The debate about hanging a crucifix in the Québec legislature is in some ways similar to the debate in the United States over the posting of the Ten Commandments in public buildings.
Supporters of the public display of the Ten Commandments argue that it’s an important historical document that helped to shape contemporary Western law and society. The identity of the political community, even if now understood in secular terms, is tied to a religious history that ought to be acknowledged.
There is something to this claim — that the political community has a history that its members should know about, if only to understand better their current circumstances.
The problem with this attempt to link the Ten Commandments to the contemporary legal order is that the Commandments do not appear to have had either a unique or even significant role in shaping contemporary Western law.
There seems little doubt that those hoping to post the Ten Commandments in public spaces want to affirm the Commandments’ truth as God’s law and to link the Christian or Judeo-Christian tradition to the American national identity. They realize, though, that if they don’t provide a secular reason for the posting, it will be found to breach the Establishment Clause of the First Amendment to the U.S. Constitution.
Nonetheless, the proponents regard the United States as a Christian nation and believe that its public institutions should reflect that, both symbolically and substantively.
The U.S. Supreme Court recognized this as the motive behind the posting of the Ten Commandments when it ruled that the practice was unconstitutional.
The motivation behind the keeping the crucifix in the Québec legislature, however, seems more complicated.
Anxiety about national identity?
Many of the contemporary supporters of the crucifix in the legislature may believe that it symbolizes the sacrifice of Jesus and God’s mercy and that these spiritual truths should be affirmed in the civic sphere. But it seems clear that support for the practice comes also from those who no longer formally adhere to Catholicism.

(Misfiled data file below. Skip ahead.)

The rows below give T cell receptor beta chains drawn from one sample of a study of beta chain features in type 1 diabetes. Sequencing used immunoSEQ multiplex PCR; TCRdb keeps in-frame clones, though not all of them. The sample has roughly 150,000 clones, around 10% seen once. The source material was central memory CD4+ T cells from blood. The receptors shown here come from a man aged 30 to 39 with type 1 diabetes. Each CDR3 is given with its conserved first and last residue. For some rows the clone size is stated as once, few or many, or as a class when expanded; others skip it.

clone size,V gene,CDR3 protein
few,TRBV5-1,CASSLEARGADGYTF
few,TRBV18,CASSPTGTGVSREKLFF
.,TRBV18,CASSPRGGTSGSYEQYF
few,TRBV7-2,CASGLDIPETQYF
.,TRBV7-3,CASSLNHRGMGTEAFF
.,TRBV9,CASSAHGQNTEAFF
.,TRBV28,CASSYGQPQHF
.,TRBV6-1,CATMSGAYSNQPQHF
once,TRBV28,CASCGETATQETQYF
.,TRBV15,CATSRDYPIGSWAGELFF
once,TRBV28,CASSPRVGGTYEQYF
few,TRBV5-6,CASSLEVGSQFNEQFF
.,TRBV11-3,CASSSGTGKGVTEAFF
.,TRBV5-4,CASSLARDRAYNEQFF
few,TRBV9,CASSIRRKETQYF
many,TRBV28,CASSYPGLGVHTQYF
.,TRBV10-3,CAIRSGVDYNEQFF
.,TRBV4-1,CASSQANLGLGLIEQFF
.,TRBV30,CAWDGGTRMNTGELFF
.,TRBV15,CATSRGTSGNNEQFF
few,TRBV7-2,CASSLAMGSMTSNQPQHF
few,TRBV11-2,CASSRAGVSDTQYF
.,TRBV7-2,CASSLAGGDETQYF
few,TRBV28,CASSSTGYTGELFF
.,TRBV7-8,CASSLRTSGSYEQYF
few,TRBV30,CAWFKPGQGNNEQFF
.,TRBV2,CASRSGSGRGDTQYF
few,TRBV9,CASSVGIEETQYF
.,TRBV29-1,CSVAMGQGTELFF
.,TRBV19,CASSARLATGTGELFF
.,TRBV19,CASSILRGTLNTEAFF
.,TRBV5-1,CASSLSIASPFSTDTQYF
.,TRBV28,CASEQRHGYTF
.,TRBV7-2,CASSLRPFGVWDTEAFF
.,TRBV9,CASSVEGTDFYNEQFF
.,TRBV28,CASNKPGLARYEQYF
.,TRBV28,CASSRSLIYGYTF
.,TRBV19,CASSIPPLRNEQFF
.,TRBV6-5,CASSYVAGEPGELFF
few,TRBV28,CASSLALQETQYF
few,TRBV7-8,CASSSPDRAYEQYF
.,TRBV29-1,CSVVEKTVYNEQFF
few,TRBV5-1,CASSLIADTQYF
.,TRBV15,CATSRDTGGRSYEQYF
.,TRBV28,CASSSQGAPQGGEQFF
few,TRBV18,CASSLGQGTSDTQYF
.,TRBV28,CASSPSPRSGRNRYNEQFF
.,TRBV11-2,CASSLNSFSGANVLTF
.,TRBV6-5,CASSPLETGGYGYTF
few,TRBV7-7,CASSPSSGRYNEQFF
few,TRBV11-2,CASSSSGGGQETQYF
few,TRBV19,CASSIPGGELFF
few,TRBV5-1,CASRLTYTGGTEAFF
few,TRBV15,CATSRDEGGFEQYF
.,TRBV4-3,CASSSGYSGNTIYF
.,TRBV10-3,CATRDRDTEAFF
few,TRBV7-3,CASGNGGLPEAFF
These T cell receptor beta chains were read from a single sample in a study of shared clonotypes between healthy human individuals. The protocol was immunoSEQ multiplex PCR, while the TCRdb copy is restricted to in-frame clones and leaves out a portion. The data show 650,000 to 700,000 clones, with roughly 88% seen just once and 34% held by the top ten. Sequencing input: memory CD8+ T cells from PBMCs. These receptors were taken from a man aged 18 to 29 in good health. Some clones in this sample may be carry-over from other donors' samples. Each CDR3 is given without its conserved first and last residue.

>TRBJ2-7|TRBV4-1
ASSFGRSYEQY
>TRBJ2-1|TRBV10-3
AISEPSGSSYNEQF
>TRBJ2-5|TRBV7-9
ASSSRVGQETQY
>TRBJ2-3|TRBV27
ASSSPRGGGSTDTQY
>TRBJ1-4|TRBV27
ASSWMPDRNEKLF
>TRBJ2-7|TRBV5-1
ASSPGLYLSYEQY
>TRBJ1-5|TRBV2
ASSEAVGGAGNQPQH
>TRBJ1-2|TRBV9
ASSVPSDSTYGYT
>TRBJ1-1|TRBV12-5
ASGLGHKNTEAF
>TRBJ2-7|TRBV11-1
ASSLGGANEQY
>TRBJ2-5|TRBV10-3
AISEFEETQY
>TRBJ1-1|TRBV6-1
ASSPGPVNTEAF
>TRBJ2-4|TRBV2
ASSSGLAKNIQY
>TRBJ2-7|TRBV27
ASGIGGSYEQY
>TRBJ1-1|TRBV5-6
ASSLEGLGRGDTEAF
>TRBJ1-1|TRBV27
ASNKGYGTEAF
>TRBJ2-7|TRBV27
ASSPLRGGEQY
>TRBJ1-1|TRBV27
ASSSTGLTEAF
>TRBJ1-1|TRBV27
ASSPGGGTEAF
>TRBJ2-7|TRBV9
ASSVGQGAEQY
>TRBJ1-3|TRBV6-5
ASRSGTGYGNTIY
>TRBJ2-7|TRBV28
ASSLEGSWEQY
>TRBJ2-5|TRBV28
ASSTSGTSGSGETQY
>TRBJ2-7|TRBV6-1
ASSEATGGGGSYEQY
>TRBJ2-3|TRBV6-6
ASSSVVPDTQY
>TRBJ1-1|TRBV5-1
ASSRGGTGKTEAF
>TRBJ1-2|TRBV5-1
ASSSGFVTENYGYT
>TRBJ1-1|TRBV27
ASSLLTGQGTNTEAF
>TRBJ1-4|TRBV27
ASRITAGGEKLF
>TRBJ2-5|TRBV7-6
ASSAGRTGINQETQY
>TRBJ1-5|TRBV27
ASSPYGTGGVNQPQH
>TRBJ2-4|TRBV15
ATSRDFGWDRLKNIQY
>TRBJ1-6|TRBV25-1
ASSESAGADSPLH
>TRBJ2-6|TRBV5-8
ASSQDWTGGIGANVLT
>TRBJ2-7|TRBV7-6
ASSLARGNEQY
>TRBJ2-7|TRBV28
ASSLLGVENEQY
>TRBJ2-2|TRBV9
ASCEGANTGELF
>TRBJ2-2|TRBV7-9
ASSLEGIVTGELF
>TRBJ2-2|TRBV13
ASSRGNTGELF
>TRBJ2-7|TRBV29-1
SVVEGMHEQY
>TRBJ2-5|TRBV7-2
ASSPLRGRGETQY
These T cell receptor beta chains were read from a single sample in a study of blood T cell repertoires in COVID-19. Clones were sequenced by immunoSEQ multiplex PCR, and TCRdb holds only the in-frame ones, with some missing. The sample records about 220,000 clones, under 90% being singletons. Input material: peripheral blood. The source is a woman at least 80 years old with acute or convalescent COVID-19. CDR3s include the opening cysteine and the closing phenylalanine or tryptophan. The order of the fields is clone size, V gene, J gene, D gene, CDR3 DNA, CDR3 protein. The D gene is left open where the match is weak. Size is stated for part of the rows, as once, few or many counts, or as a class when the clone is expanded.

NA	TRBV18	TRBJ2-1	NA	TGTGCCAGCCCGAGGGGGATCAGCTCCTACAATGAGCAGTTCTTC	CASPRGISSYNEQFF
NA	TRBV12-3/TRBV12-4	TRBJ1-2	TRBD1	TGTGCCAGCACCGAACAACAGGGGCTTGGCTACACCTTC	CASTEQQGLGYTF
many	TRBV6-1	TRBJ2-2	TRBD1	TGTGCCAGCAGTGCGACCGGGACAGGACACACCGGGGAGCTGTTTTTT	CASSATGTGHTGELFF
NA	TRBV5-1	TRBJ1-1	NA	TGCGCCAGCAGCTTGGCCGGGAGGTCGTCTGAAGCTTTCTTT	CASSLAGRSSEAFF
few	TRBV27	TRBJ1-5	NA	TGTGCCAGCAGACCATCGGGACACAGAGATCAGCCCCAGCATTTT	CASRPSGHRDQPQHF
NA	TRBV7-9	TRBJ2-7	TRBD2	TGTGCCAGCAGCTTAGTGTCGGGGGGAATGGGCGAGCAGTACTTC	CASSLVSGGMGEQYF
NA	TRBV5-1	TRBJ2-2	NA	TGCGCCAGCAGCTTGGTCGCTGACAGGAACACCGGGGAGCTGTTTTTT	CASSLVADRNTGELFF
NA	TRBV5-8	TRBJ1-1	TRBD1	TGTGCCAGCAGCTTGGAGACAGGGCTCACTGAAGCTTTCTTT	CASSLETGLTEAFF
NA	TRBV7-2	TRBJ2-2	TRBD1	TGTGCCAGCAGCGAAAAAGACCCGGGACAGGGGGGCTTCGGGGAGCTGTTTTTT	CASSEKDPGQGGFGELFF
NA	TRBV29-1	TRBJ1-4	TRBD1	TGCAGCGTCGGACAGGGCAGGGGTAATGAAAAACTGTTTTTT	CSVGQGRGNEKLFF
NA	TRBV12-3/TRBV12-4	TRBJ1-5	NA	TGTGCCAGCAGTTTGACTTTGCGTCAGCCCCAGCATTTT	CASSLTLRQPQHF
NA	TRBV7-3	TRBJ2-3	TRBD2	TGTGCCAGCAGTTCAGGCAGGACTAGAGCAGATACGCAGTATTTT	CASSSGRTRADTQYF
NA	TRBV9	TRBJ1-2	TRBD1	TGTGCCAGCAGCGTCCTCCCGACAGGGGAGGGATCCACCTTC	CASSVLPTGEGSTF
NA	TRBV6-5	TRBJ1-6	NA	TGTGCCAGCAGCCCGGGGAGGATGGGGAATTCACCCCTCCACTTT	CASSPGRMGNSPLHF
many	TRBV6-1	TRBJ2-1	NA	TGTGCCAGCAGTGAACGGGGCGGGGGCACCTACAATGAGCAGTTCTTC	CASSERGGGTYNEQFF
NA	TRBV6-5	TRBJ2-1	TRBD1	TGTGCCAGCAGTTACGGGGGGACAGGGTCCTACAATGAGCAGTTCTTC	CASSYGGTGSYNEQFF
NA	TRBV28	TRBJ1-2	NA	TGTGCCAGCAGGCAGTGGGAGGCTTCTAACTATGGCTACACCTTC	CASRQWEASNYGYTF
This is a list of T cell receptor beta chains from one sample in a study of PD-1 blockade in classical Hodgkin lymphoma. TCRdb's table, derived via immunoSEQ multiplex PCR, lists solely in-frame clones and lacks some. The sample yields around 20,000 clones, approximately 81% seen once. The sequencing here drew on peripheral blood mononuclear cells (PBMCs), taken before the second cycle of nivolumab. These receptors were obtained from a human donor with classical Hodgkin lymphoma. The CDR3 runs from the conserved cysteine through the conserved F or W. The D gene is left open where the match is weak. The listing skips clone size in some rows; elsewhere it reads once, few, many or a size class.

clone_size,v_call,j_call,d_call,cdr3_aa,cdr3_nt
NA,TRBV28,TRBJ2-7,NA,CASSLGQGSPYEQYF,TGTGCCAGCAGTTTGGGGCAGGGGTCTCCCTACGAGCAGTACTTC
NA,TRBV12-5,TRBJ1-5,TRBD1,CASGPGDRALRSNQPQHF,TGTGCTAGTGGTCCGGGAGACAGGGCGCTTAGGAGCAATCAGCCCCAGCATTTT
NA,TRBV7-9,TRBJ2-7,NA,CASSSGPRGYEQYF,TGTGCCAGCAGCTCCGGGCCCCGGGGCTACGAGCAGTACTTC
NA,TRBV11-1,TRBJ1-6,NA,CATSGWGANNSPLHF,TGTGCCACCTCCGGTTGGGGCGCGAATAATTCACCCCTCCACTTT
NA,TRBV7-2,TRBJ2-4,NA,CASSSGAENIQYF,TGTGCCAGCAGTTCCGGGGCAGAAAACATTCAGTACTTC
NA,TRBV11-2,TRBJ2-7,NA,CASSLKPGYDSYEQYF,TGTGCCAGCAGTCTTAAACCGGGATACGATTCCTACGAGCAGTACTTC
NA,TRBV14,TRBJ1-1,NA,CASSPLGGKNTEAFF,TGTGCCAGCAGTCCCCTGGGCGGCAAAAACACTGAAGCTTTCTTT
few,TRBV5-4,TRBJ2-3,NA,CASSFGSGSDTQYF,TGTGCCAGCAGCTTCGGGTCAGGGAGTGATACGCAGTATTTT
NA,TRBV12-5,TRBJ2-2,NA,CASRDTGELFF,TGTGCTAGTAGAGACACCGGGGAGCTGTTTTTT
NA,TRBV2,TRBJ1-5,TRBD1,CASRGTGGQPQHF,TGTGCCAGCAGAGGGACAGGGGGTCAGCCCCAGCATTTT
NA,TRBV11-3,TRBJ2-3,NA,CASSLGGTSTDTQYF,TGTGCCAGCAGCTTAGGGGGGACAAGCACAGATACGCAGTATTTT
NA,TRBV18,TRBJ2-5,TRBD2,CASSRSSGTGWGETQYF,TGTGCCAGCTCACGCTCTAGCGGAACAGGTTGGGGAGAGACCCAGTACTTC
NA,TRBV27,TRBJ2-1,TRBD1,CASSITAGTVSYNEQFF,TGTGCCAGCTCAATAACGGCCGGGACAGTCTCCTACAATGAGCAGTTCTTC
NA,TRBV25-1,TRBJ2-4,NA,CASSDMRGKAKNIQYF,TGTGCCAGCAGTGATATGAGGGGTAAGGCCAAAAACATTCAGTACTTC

The display of the crucifix appears to be a response to a general anxiety about national identity. For many Québecois, the crucifix may reaffirm the idea of a national culture in the context of a changing population and a perceived challenge to shared values.
The recognition of a link between Christianity and the identity and civic values of the Québec community may serve to strengthen the civic bond and to create a sense of identity among many Québecois.
But it seems sadly obvious that this link between Christianity and civic culture also serves to mark off as un-Québecois the members of some religious groups; to signal that they are not full or proper members of the civic community.
The message is that other religious traditions, and most notably Islam, are incompatible with the province’s civic/secular culture.
The commitment to inclusion and religious neutrality becomes a basis for excluding the members of some religions.
Richard Moon, Distinguished University Professor, University of Windsor
This article is republished from The Conversation under a Creative Commons license. Read the original article.